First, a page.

Milliman today announced new research into the administrative costs associated with Medicaid managed care plans. These plans have become increasingly popular, which is due to the Medicaid expansion provisions of the Patient Protection and Affordable Care Act (ACA) and the continued growth of the managed care delivery system within Medicaid. This information is especially valuable now, with the release of the proposed 2016 Centers for Medicare and Medicaid Services (CMS) capitation rate-setting guidance and the CMS proposed rule for Medicaid managed care. These CMS regulations require greater documentation of Medicaid managed care administrative costs, and may be useful as plans look to establish benchmarks.

We are excited about the addition of the administrative cost report to the annual financial analysis of Medicaid risk-based managed care reporting. This is an area of intense focus for the industry as we look to meet increased expectations of transparency in capitation rate-setting and face regulatory reporting of medical loss ratios.

Among other findings, the analysis demonstrates that Medicaid managed care administrative costs are primarily driven by expenditures for human capital and non-income-based taxes and fees.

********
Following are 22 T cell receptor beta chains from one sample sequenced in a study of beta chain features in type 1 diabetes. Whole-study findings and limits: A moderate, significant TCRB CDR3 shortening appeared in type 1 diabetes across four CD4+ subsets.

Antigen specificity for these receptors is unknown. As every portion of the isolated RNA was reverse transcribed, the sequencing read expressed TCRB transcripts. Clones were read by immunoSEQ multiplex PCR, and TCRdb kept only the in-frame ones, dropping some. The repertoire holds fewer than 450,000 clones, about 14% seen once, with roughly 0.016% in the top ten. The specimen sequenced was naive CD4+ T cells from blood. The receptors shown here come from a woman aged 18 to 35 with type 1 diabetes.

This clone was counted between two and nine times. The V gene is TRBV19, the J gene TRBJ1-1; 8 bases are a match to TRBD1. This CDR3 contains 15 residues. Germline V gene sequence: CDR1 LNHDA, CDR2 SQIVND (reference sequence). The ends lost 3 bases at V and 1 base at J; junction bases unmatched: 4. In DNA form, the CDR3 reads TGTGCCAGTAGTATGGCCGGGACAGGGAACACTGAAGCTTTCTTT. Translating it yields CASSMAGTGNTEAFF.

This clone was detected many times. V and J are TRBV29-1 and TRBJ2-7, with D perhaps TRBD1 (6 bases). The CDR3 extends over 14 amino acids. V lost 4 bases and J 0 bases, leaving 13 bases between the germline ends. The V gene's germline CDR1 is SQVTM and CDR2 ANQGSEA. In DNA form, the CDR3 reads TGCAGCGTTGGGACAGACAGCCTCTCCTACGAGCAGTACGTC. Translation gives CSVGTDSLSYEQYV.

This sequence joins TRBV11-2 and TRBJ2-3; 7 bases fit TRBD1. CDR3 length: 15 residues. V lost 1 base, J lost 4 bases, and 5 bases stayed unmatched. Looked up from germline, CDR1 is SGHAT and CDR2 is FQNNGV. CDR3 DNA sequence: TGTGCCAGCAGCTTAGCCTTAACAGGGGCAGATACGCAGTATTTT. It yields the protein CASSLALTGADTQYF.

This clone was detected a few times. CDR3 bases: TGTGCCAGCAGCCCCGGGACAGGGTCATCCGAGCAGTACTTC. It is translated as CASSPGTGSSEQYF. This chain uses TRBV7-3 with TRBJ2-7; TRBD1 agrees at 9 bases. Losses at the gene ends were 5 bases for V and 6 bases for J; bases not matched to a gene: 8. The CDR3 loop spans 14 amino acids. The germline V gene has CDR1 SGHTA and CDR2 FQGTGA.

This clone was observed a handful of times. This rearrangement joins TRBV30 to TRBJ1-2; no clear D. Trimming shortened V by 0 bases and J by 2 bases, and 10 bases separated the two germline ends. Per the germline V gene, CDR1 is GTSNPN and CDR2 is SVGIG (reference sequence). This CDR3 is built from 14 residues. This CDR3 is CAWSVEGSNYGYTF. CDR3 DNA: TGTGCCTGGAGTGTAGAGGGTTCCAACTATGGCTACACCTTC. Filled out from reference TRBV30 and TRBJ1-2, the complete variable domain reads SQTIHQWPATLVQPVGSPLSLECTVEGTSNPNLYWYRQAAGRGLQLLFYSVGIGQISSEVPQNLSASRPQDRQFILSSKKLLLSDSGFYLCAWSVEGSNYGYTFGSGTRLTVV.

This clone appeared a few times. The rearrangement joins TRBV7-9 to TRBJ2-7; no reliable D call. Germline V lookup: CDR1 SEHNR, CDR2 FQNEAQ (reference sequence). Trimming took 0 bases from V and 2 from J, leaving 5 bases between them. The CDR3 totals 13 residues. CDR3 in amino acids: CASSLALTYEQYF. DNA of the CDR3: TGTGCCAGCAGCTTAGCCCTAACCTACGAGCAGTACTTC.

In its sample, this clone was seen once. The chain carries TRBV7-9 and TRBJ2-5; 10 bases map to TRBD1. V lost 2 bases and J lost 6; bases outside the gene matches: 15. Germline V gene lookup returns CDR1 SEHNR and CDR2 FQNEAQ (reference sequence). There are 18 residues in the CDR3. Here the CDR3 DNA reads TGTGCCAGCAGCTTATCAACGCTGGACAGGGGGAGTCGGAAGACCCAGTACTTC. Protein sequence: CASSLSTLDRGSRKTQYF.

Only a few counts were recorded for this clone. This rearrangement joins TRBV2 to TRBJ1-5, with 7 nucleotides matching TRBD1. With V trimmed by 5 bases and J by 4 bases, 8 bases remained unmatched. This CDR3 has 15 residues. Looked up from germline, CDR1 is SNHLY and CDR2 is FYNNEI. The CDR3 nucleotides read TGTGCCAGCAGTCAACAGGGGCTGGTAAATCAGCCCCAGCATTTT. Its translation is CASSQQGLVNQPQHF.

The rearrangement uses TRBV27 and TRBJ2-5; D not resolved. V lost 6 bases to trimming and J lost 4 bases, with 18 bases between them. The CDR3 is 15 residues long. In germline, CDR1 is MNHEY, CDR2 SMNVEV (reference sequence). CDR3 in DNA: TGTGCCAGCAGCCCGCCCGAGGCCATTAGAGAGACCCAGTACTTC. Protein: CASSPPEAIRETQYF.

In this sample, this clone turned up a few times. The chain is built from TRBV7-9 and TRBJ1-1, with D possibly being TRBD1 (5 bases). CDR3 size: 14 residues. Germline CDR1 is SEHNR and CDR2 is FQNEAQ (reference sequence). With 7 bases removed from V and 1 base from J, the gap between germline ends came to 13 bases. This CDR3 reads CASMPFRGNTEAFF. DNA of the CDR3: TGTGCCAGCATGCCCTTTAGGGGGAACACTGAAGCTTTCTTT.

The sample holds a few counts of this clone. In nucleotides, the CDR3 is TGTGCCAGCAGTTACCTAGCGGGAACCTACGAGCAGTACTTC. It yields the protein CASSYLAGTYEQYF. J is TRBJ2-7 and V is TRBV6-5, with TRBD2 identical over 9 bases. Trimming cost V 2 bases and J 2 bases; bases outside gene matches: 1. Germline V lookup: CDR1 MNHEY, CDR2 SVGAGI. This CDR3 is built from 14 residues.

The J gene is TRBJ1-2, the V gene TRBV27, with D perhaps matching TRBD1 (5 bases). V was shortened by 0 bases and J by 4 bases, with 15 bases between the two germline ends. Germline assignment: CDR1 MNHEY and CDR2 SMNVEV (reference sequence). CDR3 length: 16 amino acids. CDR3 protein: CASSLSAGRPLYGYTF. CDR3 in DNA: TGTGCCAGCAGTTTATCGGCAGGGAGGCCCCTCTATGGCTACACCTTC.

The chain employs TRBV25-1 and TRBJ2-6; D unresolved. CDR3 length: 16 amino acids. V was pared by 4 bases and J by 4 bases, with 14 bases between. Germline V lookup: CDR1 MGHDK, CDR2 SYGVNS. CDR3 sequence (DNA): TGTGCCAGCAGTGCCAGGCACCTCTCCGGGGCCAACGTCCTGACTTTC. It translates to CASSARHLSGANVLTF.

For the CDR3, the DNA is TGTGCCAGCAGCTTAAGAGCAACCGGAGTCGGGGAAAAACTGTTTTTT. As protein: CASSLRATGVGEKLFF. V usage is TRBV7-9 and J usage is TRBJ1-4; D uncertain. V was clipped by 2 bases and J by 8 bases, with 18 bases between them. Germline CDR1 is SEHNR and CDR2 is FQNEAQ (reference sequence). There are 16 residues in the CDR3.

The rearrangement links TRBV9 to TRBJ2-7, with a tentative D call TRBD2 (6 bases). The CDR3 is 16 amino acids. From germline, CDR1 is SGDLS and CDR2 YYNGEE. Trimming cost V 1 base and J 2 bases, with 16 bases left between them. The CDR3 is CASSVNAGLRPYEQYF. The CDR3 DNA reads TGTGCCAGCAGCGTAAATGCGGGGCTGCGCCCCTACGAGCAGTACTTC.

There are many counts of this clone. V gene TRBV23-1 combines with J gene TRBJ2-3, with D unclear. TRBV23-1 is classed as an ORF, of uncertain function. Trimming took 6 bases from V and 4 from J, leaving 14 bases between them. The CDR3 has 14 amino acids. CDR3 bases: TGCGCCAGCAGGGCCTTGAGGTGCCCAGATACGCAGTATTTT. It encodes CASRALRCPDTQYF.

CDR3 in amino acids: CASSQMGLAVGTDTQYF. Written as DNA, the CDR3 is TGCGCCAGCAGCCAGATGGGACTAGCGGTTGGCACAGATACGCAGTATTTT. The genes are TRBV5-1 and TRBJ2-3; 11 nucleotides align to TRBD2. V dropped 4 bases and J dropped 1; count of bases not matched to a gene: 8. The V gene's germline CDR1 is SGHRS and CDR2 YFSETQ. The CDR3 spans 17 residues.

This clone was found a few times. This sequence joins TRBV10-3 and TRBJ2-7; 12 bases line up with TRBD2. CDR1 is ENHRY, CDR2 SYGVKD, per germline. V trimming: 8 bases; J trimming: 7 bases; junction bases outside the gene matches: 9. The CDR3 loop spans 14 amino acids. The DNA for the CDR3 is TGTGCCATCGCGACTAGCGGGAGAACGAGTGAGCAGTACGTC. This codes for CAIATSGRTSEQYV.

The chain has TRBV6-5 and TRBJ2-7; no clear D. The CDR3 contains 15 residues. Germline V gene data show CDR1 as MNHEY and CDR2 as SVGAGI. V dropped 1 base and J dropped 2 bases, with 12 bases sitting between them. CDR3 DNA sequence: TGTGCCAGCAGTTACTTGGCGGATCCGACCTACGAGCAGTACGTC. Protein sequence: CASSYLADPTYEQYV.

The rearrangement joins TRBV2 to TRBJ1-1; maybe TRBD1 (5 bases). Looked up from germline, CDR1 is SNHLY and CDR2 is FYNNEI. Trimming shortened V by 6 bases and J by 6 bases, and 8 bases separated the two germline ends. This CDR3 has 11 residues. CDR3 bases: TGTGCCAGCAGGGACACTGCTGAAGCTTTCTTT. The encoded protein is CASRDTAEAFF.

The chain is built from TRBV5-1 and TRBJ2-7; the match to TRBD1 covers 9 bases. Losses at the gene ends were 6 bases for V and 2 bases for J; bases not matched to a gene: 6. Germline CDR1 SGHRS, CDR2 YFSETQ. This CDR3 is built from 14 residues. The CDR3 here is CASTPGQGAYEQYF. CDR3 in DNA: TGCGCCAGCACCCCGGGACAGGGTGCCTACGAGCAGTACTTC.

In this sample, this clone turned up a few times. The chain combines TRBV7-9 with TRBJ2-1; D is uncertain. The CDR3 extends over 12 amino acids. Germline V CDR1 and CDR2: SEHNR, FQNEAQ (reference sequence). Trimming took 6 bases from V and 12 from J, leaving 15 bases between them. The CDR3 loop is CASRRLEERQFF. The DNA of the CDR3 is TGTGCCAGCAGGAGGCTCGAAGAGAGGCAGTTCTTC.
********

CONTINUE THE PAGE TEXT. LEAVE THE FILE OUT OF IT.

The administrative cost report complements Milliman’s annual analysis of Medicaid managed care financial results, which is now in its seventh year. The administrative cost report will be updated annually.

To see the administrative cost report, click here. To view the annual financial analysis, click here.

Fixed offer or competitive bid? Choosing the right Medicaid managed care contracting methodology for your state’s needs

Medicaid revenue to risk-based managed care plans has increased significantly in recent years, and there’s now mounting pressure on state Medicaid agencies to deliver quality care and contain costs. Agencies must consider the long-term stability of their Medicaid programs through changes in population, cost trends, and care practices. How Medicaid contracts are awarded to managed care plans can have a major impact on how well they support strategic outcomes and can have unintended consequences if agencies don’t carefully consider their specific markets and regulatory realities. This Medicaid briefing paper authored by Milliman consultants Jeremy Palmer and Rob Damler provides more perspective.

Ikaso Consulting’s Reiko Osaki and Tom Arnold also contributed to the paper.

Medicaid risk-based managed care: Analysis of financial results for 2013

Most states require that contracted managed care organizations (MCOs) file annual statements with state insurance regulators. The statements are typically based on a standard reporting structure developed and maintained by the National Association of Insurance Commissioners (NAIC), with prescribed definitions enabling comparisons across reporting entities.

This report by Christopher Pettit and Jeremy Palmer provides a summary of benchmarking financial metrics for the calendar year 2013 based on these statements, including medical loss, administrative loss, underwriting, and risk-based capital ratios. The target audience includes state Medicaid agencies and MCO personnel responsible for reviewing and monitoring the financial results of risk-based managed care programs.